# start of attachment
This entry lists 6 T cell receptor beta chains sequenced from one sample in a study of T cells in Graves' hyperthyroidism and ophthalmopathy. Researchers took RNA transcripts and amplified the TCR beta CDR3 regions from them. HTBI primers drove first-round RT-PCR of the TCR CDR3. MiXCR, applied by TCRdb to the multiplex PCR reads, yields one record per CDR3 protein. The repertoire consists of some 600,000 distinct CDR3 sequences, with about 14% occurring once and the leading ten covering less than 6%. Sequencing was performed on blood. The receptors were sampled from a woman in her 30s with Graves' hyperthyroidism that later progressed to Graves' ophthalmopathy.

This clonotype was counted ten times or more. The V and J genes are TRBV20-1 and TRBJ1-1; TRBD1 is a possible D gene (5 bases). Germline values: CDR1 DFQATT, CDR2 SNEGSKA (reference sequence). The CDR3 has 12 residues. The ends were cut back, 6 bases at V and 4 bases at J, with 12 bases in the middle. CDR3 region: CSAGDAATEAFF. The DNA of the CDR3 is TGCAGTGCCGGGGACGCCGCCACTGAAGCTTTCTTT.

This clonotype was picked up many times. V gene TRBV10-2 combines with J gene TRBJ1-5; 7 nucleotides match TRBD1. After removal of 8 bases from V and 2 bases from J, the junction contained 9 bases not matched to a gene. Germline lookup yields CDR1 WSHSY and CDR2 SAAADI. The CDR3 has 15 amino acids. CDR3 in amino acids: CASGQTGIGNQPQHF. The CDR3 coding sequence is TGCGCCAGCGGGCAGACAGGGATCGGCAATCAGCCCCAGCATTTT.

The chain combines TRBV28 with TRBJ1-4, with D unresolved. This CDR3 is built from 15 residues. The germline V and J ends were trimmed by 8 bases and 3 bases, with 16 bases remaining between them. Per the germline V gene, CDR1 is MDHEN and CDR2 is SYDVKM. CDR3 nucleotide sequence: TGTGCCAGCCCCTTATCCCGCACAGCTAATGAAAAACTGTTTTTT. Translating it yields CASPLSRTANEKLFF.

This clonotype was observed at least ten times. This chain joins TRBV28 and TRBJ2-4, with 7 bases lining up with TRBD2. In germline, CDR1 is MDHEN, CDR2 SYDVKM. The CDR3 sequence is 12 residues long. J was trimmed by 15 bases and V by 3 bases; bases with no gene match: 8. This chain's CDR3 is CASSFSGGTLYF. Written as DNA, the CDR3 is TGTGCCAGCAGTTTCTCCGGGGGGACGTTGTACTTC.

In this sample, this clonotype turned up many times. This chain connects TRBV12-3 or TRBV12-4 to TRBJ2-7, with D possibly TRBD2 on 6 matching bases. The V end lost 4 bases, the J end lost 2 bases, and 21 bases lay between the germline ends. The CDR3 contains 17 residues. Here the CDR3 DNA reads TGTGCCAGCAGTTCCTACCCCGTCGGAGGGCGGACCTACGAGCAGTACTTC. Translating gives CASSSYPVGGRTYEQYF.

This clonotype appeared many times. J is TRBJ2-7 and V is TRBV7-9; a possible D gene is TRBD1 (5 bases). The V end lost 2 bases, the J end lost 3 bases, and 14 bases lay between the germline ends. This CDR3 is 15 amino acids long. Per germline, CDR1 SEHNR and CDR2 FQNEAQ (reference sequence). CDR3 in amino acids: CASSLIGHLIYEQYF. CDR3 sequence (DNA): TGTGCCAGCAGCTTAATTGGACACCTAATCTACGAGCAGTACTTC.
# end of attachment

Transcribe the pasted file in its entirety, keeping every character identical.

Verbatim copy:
This entry lists 6 T cell receptor beta chains sequenced from one sample in a study of T cells in Graves' hyperthyroidism and ophthalmopathy. Researchers took RNA transcripts and amplified the TCR beta CDR3 regions from them. HTBI primers drove first-round RT-PCR of the TCR CDR3. MiXCR, applied by TCRdb to the multiplex PCR reads, yields one record per CDR3 protein. The repertoire consists of some 600,000 distinct CDR3 sequences, with about 14% occurring once and the leading ten covering less than 6%. Sequencing was performed on blood. The receptors were sampled from a woman in her 30s with Graves' hyperthyroidism that later progressed to Graves' ophthalmopathy.

This clonotype was counted ten times or more. The V and J genes are TRBV20-1 and TRBJ1-1; TRBD1 is a possible D gene (5 bases). Germline values: CDR1 DFQATT, CDR2 SNEGSKA (reference sequence). The CDR3 has 12 residues. The ends were cut back, 6 bases at V and 4 bases at J, with 12 bases in the middle. CDR3 region: CSAGDAATEAFF. The DNA of the CDR3 is TGCAGTGCCGGGGACGCCGCCACTGAAGCTTTCTTT.

This clonotype was picked up many times. V gene TRBV10-2 combines with J gene TRBJ1-5; 7 nucleotides match TRBD1. After removal of 8 bases from V and 2 bases from J, the junction contained 9 bases not matched to a gene. Germline lookup yields CDR1 WSHSY and CDR2 SAAADI. The CDR3 has 15 amino acids. CDR3 in amino acids: CASGQTGIGNQPQHF. The CDR3 coding sequence is TGCGCCAGCGGGCAGACAGGGATCGGCAATCAGCCCCAGCATTTT.

The chain combines TRBV28 with TRBJ1-4, with D unresolved. This CDR3 is built from 15 residues. The germline V and J ends were trimmed by 8 bases and 3 bases, with 16 bases remaining between them. Per the germline V gene, CDR1 is MDHEN and CDR2 is SYDVKM. CDR3 nucleotide sequence: TGTGCCAGCCCCTTATCCCGCACAGCTAATGAAAAACTGTTTTTT. Translating it yields CASPLSRTANEKLFF.

This clonotype was observed at least ten times. This chain joins TRBV28 and TRBJ2-4, with 7 bases lining up with TRBD2. In germline, CDR1 is MDHEN, CDR2 SYDVKM. The CDR3 sequence is 12 residues long. J was trimmed by 15 bases and V by 3 bases; bases with no gene match: 8. This chain's CDR3 is CASSFSGGTLYF. Written as DNA, the CDR3 is TGTGCCAGCAGTTTCTCCGGGGGGACGTTGTACTTC.

In this sample, this clonotype turned up many times. This chain connects TRBV12-3 or TRBV12-4 to TRBJ2-7, with D possibly TRBD2 on 6 matching bases. The V end lost 4 bases, the J end lost 2 bases, and 21 bases lay between the germline ends. The CDR3 contains 17 residues. Here the CDR3 DNA reads TGTGCCAGCAGTTCCTACCCCGTCGGAGGGCGGACCTACGAGCAGTACTTC. Translating gives CASSSYPVGGRTYEQYF.

This clonotype appeared many times. J is TRBJ2-7 and V is TRBV7-9; a possible D gene is TRBD1 (5 bases). The V end lost 2 bases, the J end lost 3 bases, and 14 bases lay between the germline ends. This CDR3 is 15 amino acids long. Per germline, CDR1 SEHNR and CDR2 FQNEAQ (reference sequence). CDR3 in amino acids: CASSLIGHLIYEQYF. CDR3 sequence (DNA): TGTGCCAGCAGCTTAATTGGACACCTAATCTACGAGCAGTACTTC.